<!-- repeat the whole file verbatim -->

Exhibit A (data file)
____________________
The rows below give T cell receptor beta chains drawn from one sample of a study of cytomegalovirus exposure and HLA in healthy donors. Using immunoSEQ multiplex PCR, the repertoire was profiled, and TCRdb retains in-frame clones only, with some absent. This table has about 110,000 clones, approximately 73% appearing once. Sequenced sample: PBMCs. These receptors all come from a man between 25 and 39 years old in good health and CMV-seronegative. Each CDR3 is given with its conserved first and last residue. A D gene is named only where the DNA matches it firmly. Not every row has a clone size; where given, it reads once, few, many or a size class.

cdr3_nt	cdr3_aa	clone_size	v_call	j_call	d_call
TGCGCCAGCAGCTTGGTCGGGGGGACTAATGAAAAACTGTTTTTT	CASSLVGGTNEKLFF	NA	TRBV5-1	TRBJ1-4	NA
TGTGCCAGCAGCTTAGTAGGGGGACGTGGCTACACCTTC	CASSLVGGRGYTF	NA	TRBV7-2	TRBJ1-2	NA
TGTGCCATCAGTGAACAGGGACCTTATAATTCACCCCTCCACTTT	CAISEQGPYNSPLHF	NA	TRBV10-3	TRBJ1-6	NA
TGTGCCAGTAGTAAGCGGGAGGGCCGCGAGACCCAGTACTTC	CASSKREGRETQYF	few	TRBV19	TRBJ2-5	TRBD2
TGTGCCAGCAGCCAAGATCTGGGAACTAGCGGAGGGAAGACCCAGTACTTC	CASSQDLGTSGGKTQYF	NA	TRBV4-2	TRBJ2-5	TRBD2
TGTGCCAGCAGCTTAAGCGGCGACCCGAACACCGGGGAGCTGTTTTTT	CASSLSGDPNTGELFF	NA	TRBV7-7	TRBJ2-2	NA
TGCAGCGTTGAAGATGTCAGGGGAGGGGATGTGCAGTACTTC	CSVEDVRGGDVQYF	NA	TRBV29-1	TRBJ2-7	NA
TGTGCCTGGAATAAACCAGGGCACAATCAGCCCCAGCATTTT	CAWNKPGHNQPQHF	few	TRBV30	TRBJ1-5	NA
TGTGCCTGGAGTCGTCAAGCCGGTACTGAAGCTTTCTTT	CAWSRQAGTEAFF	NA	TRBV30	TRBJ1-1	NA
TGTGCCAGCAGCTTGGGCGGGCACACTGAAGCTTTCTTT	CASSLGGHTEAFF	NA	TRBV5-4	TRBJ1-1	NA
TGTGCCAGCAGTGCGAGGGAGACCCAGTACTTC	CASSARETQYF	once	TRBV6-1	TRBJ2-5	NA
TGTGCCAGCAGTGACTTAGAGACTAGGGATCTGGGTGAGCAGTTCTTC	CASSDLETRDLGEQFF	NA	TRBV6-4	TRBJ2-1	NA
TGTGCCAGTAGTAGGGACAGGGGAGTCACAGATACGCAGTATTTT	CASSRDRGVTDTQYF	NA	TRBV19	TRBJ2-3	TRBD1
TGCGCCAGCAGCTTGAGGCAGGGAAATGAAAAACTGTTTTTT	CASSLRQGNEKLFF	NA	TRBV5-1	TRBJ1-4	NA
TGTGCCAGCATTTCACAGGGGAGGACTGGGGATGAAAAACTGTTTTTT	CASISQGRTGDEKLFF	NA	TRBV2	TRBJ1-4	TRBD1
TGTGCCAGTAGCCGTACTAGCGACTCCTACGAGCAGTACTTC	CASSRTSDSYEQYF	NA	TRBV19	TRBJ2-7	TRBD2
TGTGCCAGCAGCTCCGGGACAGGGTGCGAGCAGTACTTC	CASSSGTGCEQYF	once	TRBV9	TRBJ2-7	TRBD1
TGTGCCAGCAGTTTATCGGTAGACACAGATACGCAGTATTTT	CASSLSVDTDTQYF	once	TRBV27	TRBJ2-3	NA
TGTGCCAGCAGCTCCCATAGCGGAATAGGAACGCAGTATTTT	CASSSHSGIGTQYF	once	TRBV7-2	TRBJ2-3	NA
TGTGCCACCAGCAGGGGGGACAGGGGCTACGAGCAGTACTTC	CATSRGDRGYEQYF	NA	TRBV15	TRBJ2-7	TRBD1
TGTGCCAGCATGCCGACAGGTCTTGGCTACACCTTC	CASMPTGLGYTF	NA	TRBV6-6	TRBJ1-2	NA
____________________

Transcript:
The rows below give T cell receptor beta chains drawn from one sample of a study of cytomegalovirus exposure and HLA in healthy donors. Using immunoSEQ multiplex PCR, the repertoire was profiled, and TCRdb retains in-frame clones only, with some absent. This table has about 110,000 clones, approximately 73% appearing once. Sequenced sample: PBMCs. These receptors all come from a man between 25 and 39 years old in good health and CMV-seronegative. Each CDR3 is given with its conserved first and last residue. A D gene is named only where the DNA matches it firmly. Not every row has a clone size; where given, it reads once, few, many or a size class.

cdr3_nt	cdr3_aa	clone_size	v_call	j_call	d_call
TGCGCCAGCAGCTTGGTCGGGGGGACTAATGAAAAACTGTTTTTT	CASSLVGGTNEKLFF	NA	TRBV5-1	TRBJ1-4	NA
TGTGCCAGCAGCTTAGTAGGGGGACGTGGCTACACCTTC	CASSLVGGRGYTF	NA	TRBV7-2	TRBJ1-2	NA
TGTGCCATCAGTGAACAGGGACCTTATAATTCACCCCTCCACTTT	CAISEQGPYNSPLHF	NA	TRBV10-3	TRBJ1-6	NA
TGTGCCAGTAGTAAGCGGGAGGGCCGCGAGACCCAGTACTTC	CASSKREGRETQYF	few	TRBV19	TRBJ2-5	TRBD2
TGTGCCAGCAGCCAAGATCTGGGAACTAGCGGAGGGAAGACCCAGTACTTC	CASSQDLGTSGGKTQYF	NA	TRBV4-2	TRBJ2-5	TRBD2
TGTGCCAGCAGCTTAAGCGGCGACCCGAACACCGGGGAGCTGTTTTTT	CASSLSGDPNTGELFF	NA	TRBV7-7	TRBJ2-2	NA
TGCAGCGTTGAAGATGTCAGGGGAGGGGATGTGCAGTACTTC	CSVEDVRGGDVQYF	NA	TRBV29-1	TRBJ2-7	NA
TGTGCCTGGAATAAACCAGGGCACAATCAGCCCCAGCATTTT	CAWNKPGHNQPQHF	few	TRBV30	TRBJ1-5	NA
TGTGCCTGGAGTCGTCAAGCCGGTACTGAAGCTTTCTTT	CAWSRQAGTEAFF	NA	TRBV30	TRBJ1-1	NA
TGTGCCAGCAGCTTGGGCGGGCACACTGAAGCTTTCTTT	CASSLGGHTEAFF	NA	TRBV5-4	TRBJ1-1	NA
TGTGCCAGCAGTGCGAGGGAGACCCAGTACTTC	CASSARETQYF	once	TRBV6-1	TRBJ2-5	NA
TGTGCCAGCAGTGACTTAGAGACTAGGGATCTGGGTGAGCAGTTCTTC	CASSDLETRDLGEQFF	NA	TRBV6-4	TRBJ2-1	NA
TGTGCCAGTAGTAGGGACAGGGGAGTCACAGATACGCAGTATTTT	CASSRDRGVTDTQYF	NA	TRBV19	TRBJ2-3	TRBD1
TGCGCCAGCAGCTTGAGGCAGGGAAATGAAAAACTGTTTTTT	CASSLRQGNEKLFF	NA	TRBV5-1	TRBJ1-4	NA
TGTGCCAGCATTTCACAGGGGAGGACTGGGGATGAAAAACTGTTTTTT	CASISQGRTGDEKLFF	NA	TRBV2	TRBJ1-4	TRBD1
TGTGCCAGTAGCCGTACTAGCGACTCCTACGAGCAGTACTTC	CASSRTSDSYEQYF	NA	TRBV19	TRBJ2-7	TRBD2
TGTGCCAGCAGCTCCGGGACAGGGTGCGAGCAGTACTTC	CASSSGTGCEQYF	once	TRBV9	TRBJ2-7	TRBD1
TGTGCCAGCAGTTTATCGGTAGACACAGATACGCAGTATTTT	CASSLSVDTDTQYF	once	TRBV27	TRBJ2-3	NA
TGTGCCAGCAGCTCCCATAGCGGAATAGGAACGCAGTATTTT	CASSSHSGIGTQYF	once	TRBV7-2	TRBJ2-3	NA
TGTGCCACCAGCAGGGGGGACAGGGGCTACGAGCAGTACTTC	CATSRGDRGYEQYF	NA	TRBV15	TRBJ2-7	TRBD1
TGTGCCAGCATGCCGACAGGTCTTGGCTACACCTTC	CASMPTGLGYTF	NA	TRBV6-6	TRBJ1-2	NA